WHAT IS IT?
‘The Blind Astronomer’ includes various sculpture works but the main installation consists of a series of star maps, displayed one after another on large glass panels, supported and lit, where a viewer can walk in-between.
The concept for the work arose from a connection between Braille and star charts: each uses a coding system of dots to convey information.
Not only are the star maps presented as a physical experience, but the necessary information is also written in Braille. This limits the experience for the sighted viewer, who can see the stars but without the information. The blind person has a more informative experience but cannot totally grasp the visual impact of the night sky. Both the blind and the sighted therefore remain in the dark.
WHERE IS IT?
The exhibition is to take place in a very ‘hip’ space called MOAD in the Maboneng Precinct in Johannesburg (near Arts on Main). Visitors will enter a darkened space with the only light coming from the artworks themselves.
WHEN IS IT?
The exhibition runs 2 – 27 March 2013
HOW IS SPIER INVOLVED?
Spier’s Artist Patronage Programme is designed to give intensive support over an extended period (generally a period of four to five years) to artists considered to be exceptional and who would greatly benefit from the creative freedom that the programme provides. ‘The Blind Astronomer’ is a culmination of Wilsenach’s four-year long practical and theoretical search, supported by Spier, for ways of expressing both the inaccessibility of language and the primacy of sight in the aesthetic experience.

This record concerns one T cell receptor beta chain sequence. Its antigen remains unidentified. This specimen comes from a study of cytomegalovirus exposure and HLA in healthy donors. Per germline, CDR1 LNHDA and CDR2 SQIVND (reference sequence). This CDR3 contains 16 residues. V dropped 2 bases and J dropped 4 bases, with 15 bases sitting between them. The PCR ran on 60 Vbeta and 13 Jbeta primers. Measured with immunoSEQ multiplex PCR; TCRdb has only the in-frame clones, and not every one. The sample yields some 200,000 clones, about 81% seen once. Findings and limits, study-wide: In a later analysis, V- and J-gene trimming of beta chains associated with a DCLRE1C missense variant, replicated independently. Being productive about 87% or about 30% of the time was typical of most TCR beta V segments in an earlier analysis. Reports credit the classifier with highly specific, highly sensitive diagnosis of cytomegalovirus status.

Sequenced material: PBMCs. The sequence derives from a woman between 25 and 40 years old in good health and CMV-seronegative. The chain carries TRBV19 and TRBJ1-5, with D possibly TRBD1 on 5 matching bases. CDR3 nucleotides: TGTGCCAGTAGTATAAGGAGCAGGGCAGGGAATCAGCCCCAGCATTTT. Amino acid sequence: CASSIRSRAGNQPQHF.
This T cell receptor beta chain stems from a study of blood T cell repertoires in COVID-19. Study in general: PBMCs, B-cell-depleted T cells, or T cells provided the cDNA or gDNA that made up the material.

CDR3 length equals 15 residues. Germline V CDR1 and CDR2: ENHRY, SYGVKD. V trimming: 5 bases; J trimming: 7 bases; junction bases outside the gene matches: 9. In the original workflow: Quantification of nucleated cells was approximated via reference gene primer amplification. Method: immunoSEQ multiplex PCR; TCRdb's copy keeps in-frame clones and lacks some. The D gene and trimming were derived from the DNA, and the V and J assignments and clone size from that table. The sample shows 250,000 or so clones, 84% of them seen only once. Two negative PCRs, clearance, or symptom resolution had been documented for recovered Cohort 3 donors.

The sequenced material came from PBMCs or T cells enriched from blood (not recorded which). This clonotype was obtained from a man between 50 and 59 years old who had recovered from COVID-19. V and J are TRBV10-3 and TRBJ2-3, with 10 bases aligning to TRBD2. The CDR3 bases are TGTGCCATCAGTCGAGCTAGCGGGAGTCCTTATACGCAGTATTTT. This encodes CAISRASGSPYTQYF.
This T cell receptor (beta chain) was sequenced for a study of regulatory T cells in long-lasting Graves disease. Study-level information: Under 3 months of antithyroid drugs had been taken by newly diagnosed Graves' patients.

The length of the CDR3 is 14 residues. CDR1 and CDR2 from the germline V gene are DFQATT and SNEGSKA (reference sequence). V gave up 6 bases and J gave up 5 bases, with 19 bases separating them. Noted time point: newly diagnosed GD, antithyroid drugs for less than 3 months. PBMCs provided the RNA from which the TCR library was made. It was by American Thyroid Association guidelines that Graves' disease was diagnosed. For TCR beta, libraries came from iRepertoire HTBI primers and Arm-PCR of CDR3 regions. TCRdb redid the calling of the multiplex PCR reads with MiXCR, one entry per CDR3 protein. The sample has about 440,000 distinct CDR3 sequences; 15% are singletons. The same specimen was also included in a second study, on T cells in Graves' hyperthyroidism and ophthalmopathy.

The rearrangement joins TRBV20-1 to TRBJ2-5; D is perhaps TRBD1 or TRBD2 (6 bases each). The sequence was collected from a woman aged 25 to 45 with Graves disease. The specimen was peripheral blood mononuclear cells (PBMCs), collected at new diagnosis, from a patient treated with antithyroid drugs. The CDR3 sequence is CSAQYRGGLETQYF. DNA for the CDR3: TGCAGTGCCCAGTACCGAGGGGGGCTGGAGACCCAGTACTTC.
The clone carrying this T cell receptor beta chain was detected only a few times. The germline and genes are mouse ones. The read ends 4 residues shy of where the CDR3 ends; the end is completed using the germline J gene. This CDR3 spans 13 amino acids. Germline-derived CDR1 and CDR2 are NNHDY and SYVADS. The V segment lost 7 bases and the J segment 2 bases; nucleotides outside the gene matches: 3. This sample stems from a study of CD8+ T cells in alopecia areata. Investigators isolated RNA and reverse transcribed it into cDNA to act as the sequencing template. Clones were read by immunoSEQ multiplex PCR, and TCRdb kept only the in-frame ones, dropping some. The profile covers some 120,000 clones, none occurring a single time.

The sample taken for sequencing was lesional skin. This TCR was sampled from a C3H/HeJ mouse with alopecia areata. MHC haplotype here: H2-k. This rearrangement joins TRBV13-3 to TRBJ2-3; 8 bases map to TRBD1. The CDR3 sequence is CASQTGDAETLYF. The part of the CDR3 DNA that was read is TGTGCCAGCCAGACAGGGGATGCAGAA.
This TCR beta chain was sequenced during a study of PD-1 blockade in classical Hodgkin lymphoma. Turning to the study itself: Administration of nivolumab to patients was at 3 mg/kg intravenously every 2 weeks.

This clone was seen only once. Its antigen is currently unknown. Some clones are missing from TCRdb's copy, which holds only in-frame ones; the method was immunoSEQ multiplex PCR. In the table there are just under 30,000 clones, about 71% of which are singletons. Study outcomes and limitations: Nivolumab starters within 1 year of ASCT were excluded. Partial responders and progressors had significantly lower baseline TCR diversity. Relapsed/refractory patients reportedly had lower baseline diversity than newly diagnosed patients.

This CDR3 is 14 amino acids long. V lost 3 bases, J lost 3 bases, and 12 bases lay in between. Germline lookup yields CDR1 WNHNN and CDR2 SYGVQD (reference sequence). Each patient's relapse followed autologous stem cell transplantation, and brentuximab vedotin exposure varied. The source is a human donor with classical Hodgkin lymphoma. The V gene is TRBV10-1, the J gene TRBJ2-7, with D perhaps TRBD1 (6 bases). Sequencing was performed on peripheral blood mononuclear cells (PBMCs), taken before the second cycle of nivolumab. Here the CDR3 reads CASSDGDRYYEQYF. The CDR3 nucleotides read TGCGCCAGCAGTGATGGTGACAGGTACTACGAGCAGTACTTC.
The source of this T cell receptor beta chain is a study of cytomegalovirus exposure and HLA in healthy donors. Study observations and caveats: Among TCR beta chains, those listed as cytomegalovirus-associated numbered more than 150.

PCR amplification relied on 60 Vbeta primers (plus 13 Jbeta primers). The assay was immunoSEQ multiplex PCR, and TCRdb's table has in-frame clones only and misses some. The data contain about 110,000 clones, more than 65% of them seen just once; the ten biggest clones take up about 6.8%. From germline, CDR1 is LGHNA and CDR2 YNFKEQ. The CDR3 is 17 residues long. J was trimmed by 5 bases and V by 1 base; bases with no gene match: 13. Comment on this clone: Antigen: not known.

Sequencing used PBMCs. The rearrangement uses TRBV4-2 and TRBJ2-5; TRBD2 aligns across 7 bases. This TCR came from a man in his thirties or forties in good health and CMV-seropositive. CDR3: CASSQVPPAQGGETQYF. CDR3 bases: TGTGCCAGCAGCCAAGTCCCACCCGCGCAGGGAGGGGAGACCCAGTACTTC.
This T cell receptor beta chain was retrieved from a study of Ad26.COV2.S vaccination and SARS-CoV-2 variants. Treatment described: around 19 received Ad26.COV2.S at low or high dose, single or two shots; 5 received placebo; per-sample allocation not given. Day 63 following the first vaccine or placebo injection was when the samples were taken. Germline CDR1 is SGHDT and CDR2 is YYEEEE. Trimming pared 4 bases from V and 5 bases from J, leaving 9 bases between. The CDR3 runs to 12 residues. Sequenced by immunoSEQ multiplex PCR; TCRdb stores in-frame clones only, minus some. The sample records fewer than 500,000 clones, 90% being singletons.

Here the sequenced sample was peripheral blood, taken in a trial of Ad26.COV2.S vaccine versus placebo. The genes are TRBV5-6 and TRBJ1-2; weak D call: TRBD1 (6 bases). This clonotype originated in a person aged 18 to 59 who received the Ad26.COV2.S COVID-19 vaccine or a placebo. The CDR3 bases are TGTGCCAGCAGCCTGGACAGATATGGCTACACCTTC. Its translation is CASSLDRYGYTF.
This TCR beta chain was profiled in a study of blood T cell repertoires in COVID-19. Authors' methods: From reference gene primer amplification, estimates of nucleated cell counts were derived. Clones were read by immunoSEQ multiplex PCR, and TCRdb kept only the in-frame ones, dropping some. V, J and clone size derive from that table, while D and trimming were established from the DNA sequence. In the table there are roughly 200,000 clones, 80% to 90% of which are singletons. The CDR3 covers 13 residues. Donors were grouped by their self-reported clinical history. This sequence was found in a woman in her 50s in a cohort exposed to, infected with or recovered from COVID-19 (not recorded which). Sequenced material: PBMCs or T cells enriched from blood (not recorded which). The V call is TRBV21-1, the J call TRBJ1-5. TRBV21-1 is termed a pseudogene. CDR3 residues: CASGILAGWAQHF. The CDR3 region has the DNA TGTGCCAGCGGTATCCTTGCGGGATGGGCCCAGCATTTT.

MORE ABOUT THE EXHIBITION
The first space is filled by a large-scale installation that the viewer can move through. The successive glass panels create the spatial effect of infinity; the stars in the sky appear to float in the darkness.
The second space is an accurate star atlas for the blind as well as a “star table”. It involves two interactive tables with glass panels depicting different parts of the night sky, which can be manipulated by the viewer.
In the last space, the focus shifts to be about the conventional representation of the universe. The works are in stone and glass.
The project relies to a large extent on the exchange of senses. You must feel to see to understand. Hopefully this will inspire people to start looking (and touching) again… even if it is only for a short while.
- Visit www.bercowilsenach.com
- Part of this article appeared in VISI magazine’s interview with artist Berco Wilsenach. Read more here.